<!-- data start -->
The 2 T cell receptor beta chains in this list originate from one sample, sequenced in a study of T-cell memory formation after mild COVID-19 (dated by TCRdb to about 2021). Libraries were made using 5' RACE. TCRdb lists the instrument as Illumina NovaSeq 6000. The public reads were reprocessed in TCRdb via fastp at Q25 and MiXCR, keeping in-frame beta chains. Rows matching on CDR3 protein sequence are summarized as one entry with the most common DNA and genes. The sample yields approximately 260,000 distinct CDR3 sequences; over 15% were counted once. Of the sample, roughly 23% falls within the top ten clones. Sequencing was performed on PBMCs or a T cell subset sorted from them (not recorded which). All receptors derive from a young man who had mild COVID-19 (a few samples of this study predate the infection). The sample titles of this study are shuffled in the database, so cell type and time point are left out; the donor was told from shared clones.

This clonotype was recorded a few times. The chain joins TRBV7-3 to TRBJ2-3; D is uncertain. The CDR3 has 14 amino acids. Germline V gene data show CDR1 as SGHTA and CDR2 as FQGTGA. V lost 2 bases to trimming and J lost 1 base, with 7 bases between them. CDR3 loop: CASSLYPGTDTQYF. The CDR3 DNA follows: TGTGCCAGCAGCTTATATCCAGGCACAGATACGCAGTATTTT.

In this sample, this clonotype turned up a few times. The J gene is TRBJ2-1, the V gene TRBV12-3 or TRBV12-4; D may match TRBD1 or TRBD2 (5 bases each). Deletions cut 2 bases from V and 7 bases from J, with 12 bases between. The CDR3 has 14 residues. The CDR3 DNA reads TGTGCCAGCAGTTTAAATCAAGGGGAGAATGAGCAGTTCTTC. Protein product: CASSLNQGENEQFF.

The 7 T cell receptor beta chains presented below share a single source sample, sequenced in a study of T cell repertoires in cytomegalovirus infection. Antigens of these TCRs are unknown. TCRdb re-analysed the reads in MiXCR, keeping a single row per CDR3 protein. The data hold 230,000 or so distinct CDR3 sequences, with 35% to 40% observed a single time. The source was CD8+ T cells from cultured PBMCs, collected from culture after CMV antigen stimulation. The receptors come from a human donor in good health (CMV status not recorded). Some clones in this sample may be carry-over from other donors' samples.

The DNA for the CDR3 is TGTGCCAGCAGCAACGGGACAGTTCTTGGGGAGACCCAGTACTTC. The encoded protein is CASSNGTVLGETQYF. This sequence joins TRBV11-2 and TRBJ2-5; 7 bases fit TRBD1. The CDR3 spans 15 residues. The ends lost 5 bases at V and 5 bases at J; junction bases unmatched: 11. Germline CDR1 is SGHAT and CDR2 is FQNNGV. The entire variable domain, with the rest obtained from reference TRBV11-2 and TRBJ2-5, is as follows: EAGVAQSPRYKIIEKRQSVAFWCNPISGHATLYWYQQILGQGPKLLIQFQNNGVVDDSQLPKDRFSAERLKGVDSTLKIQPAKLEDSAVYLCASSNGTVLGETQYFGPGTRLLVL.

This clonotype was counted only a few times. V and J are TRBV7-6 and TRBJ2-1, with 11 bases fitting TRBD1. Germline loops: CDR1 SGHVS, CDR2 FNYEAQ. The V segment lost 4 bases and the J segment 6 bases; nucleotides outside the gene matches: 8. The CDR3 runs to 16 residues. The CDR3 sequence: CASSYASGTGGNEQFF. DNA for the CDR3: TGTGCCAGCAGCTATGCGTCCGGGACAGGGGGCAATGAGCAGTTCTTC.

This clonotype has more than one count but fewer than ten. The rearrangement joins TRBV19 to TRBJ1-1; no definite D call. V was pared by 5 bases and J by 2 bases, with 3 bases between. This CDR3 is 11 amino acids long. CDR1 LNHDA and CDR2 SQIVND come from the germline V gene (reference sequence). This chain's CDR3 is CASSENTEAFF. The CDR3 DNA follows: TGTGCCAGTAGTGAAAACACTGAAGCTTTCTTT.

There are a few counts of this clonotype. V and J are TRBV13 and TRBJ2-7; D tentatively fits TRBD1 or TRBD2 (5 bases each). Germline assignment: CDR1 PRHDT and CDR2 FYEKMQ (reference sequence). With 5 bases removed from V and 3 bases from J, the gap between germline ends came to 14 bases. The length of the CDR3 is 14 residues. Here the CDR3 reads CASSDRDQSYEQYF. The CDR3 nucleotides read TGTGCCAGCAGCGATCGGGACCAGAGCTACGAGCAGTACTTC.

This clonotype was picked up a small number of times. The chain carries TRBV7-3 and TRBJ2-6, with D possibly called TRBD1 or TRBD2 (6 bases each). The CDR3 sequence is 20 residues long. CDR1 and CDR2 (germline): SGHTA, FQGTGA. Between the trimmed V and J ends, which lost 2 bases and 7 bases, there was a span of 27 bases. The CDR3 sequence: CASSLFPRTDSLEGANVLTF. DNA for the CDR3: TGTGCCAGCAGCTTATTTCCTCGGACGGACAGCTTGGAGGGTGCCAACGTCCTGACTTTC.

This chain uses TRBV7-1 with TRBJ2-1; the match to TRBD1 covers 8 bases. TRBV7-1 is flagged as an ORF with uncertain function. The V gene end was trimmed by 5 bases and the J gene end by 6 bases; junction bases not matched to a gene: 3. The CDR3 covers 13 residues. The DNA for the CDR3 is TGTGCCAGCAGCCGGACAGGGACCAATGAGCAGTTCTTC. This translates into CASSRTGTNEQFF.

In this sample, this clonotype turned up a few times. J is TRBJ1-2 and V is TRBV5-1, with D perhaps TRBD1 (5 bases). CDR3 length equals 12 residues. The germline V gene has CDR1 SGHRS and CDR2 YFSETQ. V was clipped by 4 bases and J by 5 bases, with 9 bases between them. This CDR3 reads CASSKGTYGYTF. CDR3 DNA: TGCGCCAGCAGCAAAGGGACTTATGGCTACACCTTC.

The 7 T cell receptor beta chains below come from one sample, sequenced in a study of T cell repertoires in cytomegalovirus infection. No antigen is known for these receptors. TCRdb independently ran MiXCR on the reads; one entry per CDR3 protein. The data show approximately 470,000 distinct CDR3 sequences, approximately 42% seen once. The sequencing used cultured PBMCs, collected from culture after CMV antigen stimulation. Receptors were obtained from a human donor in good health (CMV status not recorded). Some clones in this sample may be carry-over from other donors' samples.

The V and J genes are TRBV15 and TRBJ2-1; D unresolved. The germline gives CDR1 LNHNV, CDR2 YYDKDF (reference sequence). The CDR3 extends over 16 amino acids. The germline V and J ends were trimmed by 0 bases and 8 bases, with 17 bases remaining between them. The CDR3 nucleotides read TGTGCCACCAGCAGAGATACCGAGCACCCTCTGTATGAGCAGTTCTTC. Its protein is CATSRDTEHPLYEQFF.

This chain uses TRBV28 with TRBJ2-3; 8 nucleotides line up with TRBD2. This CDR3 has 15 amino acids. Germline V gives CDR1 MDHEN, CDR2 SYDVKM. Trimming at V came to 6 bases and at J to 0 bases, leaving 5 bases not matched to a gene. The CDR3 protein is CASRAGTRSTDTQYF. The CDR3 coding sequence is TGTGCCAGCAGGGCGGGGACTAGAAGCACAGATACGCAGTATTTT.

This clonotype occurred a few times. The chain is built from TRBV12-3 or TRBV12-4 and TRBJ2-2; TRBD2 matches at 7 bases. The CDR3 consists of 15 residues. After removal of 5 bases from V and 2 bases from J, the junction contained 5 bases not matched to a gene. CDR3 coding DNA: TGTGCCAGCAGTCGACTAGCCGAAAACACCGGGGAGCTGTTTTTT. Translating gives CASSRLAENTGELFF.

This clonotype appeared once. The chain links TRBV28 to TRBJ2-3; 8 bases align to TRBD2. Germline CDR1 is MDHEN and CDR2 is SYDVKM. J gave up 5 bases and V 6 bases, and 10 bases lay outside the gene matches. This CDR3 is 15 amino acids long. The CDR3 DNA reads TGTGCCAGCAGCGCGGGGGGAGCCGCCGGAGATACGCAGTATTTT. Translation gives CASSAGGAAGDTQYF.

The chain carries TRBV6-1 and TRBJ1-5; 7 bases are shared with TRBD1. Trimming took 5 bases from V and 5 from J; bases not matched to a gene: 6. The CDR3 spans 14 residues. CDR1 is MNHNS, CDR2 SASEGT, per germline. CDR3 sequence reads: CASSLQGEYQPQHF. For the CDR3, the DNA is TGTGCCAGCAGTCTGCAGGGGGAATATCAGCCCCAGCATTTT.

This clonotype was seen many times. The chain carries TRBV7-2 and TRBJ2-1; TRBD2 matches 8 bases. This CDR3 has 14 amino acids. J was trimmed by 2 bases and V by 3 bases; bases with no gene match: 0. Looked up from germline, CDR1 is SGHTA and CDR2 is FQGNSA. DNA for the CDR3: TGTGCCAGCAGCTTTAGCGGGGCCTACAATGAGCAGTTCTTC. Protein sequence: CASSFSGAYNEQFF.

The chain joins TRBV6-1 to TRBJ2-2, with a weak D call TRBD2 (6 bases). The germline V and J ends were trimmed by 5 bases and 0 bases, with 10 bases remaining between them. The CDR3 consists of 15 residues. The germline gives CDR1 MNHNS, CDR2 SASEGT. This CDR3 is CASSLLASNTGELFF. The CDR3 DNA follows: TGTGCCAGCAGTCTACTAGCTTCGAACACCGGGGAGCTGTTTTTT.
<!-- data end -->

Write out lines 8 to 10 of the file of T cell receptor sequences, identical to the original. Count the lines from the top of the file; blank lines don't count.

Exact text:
There are a few counts of this clonotype. V and J are TRBV13 and TRBJ2-7; D tentatively fits TRBD1 or TRBD2 (5 bases each). Germline assignment: CDR1 PRHDT and CDR2 FYEKMQ (reference sequence). With 5 bases removed from V and 3 bases from J, the gap between germline ends came to 14 bases. The length of the CDR3 is 14 residues. Here the CDR3 reads CASSDRDQSYEQYF. The CDR3 nucleotides read TGTGCCAGCAGCGATCGGGACCAGAGCTACGAGCAGTACTTC.

This clonotype was picked up a small number of times. The chain carries TRBV7-3 and TRBJ2-6, with D possibly called TRBD1 or TRBD2 (6 bases each). The CDR3 sequence is 20 residues long. CDR1 and CDR2 (germline): SGHTA, FQGTGA. Between the trimmed V and J ends, which lost 2 bases and 7 bases, there was a span of 27 bases. The CDR3 sequence: CASSLFPRTDSLEGANVLTF. DNA for the CDR3: TGTGCCAGCAGCTTATTTCCTCGGACGGACAGCTTGGAGGGTGCCAACGTCCTGACTTTC.

This chain uses TRBV7-1 with TRBJ2-1; the match to TRBD1 covers 8 bases. TRBV7-1 is flagged as an ORF with uncertain function. The V gene end was trimmed by 5 bases and the J gene end by 6 bases; junction bases not matched to a gene: 3. The CDR3 covers 13 residues. The DNA for the CDR3 is TGTGCCAGCAGCCGGACAGGGACCAATGAGCAGTTCTTC. This translates into CASSRTGTNEQFF.